Carbon dioxide removal in steam reforming : adsorption of CO2 onto hydrotalcite and activated soda

Fıçıcılar, Berker
Conversion of natural gas and other light hydrocarbons via steam reforming is currently the major process for hydrogen production. However, conventional hydrogen production technologies are not cost effective and therefore, cost is the biggest impediment to use hydrogen in fuel cell applications. In order to optimize and overcome cost problems in hydrogen production, sorption and membrane enhanced reaction processes are the two novel technologies for in situ operation of reforming and removal of carbon dioxide. Adsorption of carbon dioxide onto activated hydrotalcite and activated soda, obtained from either trona or NaHCO3, had been studied using a stainless steel packed bed tubular reactor as a function of temperature. Adsorption of CO2 in the presence and absence of steam onto activated hydrotalcite was conducted in the temperature range of 400-527 oC, whereas sorption studies with activated soda were performed for 80 to 152 oC in the presence of steam. Also, two-parameter deactivation model was developed to justify the experimental data and predictions of the breakthrough curves by deactivation model indicated a good agreement with the experimental results. In order to obtain physical properties of the sorbents, untreated and calcined sorbents were characterized by using TGA, B.E.T (N2 adsorption), and Hg porosimetry techniques. When hydrotalcite was used as the sorbent, total adsorption capacity of the material reduced from 1.18 mol/kg to 0.66 mol/kg as the temperature was increased from 400 oC to 527 oC. On the other hand, activated soda exhibited a total adsorption capacity 1.15 to 0.68 mol/kg for a temperature change from 80 to 152 oC. For high temperature removal of CO2, hydrotalcite and its promoted forms (using K2CO3 or Na2CO3) are pretty good sorbents to be used in single step hydrogen production processes, such as SERP. On the other hand, activated soda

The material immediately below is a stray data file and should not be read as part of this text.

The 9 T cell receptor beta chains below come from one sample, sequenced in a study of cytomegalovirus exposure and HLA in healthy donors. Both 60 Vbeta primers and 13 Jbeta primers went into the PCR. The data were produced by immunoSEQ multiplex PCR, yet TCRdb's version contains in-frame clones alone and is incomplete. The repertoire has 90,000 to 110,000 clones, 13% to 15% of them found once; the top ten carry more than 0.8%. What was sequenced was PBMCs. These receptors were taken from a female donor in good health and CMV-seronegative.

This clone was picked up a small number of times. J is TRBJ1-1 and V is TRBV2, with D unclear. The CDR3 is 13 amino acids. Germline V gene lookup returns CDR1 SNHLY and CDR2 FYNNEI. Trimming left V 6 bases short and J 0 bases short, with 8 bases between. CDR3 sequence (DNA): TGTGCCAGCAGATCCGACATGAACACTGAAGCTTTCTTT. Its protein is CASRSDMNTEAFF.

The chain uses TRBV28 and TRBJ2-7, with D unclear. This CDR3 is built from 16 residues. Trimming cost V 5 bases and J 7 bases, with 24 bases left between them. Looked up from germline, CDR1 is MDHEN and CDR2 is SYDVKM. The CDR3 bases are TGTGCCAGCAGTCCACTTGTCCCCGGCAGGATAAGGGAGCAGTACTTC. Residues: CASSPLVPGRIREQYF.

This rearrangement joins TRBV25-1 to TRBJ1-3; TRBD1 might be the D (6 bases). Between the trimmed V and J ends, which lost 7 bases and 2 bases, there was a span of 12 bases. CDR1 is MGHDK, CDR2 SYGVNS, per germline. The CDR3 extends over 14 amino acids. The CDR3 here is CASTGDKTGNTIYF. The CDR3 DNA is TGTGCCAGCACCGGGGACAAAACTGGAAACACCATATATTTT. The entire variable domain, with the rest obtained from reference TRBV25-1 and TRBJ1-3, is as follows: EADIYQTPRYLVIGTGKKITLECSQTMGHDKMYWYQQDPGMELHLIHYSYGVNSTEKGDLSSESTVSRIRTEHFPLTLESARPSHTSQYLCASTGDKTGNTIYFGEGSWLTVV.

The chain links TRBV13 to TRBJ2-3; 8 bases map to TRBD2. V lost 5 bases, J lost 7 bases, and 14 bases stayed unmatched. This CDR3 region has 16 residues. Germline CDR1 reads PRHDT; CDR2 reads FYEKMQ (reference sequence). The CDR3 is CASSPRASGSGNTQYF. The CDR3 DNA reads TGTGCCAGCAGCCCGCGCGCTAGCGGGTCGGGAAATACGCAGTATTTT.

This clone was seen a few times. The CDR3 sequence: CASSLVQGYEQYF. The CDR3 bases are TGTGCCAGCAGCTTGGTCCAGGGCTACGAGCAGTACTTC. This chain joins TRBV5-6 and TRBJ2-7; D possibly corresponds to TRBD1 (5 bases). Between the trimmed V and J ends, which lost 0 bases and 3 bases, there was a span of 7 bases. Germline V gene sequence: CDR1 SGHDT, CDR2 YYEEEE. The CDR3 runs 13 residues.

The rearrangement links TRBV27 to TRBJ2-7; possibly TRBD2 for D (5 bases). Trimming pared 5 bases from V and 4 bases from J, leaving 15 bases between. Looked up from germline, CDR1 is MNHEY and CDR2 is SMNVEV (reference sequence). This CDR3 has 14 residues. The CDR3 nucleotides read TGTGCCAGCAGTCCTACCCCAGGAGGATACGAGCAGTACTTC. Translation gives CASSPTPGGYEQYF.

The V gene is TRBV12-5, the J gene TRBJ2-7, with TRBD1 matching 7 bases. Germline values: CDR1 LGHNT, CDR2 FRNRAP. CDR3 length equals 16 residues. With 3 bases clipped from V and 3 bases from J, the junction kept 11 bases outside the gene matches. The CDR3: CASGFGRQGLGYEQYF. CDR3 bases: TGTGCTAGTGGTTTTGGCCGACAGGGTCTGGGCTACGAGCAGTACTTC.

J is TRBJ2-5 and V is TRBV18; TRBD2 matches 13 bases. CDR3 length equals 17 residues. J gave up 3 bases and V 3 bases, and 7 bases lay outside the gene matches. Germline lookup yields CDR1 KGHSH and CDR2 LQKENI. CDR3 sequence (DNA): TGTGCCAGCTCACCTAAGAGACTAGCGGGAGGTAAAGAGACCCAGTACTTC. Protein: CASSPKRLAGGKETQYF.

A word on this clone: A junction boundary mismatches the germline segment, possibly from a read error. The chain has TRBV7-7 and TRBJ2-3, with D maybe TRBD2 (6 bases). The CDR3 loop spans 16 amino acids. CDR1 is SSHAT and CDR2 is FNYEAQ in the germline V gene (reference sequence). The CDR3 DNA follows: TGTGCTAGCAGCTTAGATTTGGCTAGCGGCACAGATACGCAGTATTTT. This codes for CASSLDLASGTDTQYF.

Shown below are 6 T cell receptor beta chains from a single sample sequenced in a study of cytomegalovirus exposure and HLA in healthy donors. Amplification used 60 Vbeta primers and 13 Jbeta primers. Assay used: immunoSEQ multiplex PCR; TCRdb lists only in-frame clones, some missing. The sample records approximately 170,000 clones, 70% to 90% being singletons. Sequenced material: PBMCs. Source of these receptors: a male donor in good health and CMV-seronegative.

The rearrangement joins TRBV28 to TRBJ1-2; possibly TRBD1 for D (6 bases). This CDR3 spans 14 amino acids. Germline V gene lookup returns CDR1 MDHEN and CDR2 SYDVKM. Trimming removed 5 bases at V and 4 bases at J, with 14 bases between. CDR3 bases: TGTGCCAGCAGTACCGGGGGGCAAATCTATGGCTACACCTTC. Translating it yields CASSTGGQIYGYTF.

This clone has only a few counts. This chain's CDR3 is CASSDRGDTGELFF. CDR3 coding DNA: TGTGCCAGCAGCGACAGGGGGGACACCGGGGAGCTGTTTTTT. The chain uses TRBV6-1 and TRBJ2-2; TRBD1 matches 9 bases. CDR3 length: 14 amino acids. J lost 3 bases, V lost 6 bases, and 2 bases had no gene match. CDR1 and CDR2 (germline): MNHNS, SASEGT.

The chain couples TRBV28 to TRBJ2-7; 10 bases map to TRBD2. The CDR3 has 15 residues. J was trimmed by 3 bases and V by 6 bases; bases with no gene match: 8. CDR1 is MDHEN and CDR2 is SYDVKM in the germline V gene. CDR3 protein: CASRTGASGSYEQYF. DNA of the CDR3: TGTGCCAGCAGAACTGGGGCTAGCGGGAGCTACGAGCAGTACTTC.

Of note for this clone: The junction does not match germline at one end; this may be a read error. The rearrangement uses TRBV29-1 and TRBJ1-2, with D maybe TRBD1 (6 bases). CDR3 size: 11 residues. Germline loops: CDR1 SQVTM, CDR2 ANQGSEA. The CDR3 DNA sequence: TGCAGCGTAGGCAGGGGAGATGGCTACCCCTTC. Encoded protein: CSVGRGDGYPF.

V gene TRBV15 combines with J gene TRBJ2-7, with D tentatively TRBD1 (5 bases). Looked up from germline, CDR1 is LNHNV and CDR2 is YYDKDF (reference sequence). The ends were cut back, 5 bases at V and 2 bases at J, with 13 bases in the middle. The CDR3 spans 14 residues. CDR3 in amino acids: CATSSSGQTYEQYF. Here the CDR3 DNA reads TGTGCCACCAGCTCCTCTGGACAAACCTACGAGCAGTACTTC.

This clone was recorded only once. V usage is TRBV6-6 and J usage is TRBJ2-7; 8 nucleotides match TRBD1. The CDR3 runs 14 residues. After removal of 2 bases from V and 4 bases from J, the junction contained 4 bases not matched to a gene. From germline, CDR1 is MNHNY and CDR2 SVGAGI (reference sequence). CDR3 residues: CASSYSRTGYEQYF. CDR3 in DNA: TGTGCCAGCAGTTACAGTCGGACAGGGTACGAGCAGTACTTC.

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Citation Formats
B. Fıçıcılar, “Carbon dioxide removal in steam reforming : adsorption of CO2 onto hydrotalcite and activated soda,” M.S. - Master of Science, Middle East Technical University, 2004.